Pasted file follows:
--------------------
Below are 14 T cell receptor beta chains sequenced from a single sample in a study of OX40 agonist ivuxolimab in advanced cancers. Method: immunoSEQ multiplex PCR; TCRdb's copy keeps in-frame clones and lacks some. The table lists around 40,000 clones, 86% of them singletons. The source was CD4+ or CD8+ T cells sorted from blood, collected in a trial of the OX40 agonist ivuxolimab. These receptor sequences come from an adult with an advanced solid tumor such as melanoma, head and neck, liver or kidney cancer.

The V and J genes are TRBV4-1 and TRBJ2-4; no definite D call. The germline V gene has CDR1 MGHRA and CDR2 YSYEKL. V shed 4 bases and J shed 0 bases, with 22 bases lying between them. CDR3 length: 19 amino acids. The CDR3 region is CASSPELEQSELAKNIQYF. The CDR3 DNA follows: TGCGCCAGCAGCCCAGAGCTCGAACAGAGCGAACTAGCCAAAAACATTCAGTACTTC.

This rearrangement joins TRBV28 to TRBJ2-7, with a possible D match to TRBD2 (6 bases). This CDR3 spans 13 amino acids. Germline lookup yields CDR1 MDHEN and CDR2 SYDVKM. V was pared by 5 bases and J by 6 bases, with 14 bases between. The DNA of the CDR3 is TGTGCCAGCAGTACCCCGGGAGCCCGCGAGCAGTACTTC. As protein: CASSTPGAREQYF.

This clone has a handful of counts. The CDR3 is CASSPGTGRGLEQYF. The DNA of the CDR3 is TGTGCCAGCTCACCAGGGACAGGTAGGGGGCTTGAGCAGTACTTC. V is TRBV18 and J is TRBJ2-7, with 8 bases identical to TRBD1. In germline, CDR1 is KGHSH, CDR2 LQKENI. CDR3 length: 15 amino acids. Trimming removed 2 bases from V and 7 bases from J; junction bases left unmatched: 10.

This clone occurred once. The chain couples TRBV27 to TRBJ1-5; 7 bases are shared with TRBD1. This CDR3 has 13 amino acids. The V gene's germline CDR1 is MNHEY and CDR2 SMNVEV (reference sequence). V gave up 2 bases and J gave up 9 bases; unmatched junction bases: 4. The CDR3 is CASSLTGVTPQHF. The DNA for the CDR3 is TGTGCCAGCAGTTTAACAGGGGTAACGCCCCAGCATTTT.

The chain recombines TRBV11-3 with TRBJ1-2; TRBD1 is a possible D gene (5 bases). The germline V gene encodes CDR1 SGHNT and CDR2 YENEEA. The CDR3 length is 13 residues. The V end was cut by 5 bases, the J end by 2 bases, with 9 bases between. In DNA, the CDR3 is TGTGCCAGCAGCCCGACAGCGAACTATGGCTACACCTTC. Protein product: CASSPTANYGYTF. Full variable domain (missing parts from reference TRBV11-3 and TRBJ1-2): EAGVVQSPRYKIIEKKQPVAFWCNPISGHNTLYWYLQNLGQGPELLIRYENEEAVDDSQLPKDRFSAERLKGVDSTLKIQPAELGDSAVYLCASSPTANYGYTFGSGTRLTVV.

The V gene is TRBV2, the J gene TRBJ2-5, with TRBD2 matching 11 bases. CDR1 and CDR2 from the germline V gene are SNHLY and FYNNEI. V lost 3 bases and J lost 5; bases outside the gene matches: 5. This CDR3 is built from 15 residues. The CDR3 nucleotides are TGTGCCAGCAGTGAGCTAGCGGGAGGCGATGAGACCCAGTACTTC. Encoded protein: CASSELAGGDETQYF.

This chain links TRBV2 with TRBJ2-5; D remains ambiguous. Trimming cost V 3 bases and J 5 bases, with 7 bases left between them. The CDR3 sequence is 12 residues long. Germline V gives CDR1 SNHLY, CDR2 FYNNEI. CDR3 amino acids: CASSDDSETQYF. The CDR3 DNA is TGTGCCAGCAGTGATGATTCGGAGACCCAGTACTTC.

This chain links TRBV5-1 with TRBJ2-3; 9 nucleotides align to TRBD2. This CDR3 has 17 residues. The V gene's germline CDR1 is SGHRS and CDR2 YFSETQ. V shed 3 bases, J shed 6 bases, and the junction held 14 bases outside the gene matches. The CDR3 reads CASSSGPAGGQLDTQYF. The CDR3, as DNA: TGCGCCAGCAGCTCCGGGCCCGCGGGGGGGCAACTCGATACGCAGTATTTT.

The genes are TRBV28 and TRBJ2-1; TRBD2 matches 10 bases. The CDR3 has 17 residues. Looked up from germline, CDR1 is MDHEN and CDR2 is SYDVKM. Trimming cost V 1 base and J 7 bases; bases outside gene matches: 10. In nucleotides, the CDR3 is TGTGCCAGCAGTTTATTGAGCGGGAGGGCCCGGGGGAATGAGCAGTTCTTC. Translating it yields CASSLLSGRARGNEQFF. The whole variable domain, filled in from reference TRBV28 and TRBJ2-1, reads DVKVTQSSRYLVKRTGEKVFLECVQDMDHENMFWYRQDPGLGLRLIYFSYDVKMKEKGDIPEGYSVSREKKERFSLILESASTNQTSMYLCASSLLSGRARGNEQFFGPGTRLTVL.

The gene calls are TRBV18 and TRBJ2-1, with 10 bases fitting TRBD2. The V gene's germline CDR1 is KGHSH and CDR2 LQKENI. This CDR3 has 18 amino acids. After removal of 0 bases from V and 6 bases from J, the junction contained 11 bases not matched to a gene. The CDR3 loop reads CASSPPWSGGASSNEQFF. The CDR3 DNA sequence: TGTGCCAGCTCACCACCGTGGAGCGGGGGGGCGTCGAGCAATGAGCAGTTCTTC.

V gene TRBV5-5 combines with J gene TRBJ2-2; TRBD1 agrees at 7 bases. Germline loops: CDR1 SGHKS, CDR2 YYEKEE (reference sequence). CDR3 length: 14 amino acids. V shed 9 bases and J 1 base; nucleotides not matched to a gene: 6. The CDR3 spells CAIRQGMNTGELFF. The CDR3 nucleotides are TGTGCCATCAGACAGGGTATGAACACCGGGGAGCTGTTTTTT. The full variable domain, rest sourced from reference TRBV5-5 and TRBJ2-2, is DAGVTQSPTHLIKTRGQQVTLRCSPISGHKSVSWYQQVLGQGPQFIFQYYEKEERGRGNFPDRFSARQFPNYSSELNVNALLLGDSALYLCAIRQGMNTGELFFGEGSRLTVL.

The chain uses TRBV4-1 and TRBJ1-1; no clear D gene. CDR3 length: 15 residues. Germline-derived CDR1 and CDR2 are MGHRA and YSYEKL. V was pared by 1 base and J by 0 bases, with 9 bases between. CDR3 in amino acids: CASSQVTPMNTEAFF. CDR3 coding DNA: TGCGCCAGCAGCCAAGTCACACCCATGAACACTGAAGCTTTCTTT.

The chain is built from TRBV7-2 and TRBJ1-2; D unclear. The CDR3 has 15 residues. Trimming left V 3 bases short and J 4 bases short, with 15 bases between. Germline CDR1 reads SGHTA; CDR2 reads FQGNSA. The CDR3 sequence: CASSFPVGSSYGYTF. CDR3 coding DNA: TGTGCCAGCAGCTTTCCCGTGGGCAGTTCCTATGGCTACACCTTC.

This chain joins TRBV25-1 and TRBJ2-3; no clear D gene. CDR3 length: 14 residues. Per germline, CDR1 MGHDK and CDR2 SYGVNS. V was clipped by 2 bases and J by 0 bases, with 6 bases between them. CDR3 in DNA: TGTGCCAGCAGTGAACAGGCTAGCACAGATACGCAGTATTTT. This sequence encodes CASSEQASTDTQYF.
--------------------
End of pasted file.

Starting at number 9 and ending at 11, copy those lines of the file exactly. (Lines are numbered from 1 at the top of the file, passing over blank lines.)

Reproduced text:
This chain links TRBV5-1 with TRBJ2-3; 9 nucleotides align to TRBD2. This CDR3 has 17 residues. The V gene's germline CDR1 is SGHRS and CDR2 YFSETQ. V shed 3 bases, J shed 6 bases, and the junction held 14 bases outside the gene matches. The CDR3 reads CASSSGPAGGQLDTQYF. The CDR3, as DNA: TGCGCCAGCAGCTCCGGGCCCGCGGGGGGGCAACTCGATACGCAGTATTTT.

The genes are TRBV28 and TRBJ2-1; TRBD2 matches 10 bases. The CDR3 has 17 residues. Looked up from germline, CDR1 is MDHEN and CDR2 is SYDVKM. Trimming cost V 1 base and J 7 bases; bases outside gene matches: 10. In nucleotides, the CDR3 is TGTGCCAGCAGTTTATTGAGCGGGAGGGCCCGGGGGAATGAGCAGTTCTTC. Translating it yields CASSLLSGRARGNEQFF. The whole variable domain, filled in from reference TRBV28 and TRBJ2-1, reads DVKVTQSSRYLVKRTGEKVFLECVQDMDHENMFWYRQDPGLGLRLIYFSYDVKMKEKGDIPEGYSVSREKKERFSLILESASTNQTSMYLCASSLLSGRARGNEQFFGPGTRLTVL.

The gene calls are TRBV18 and TRBJ2-1, with 10 bases fitting TRBD2. The V gene's germline CDR1 is KGHSH and CDR2 LQKENI. This CDR3 has 18 amino acids. After removal of 0 bases from V and 6 bases from J, the junction contained 11 bases not matched to a gene. The CDR3 loop reads CASSPPWSGGASSNEQFF. The CDR3 DNA sequence: TGTGCCAGCTCACCACCGTGGAGCGGGGGGGCGTCGAGCAATGAGCAGTTCTTC.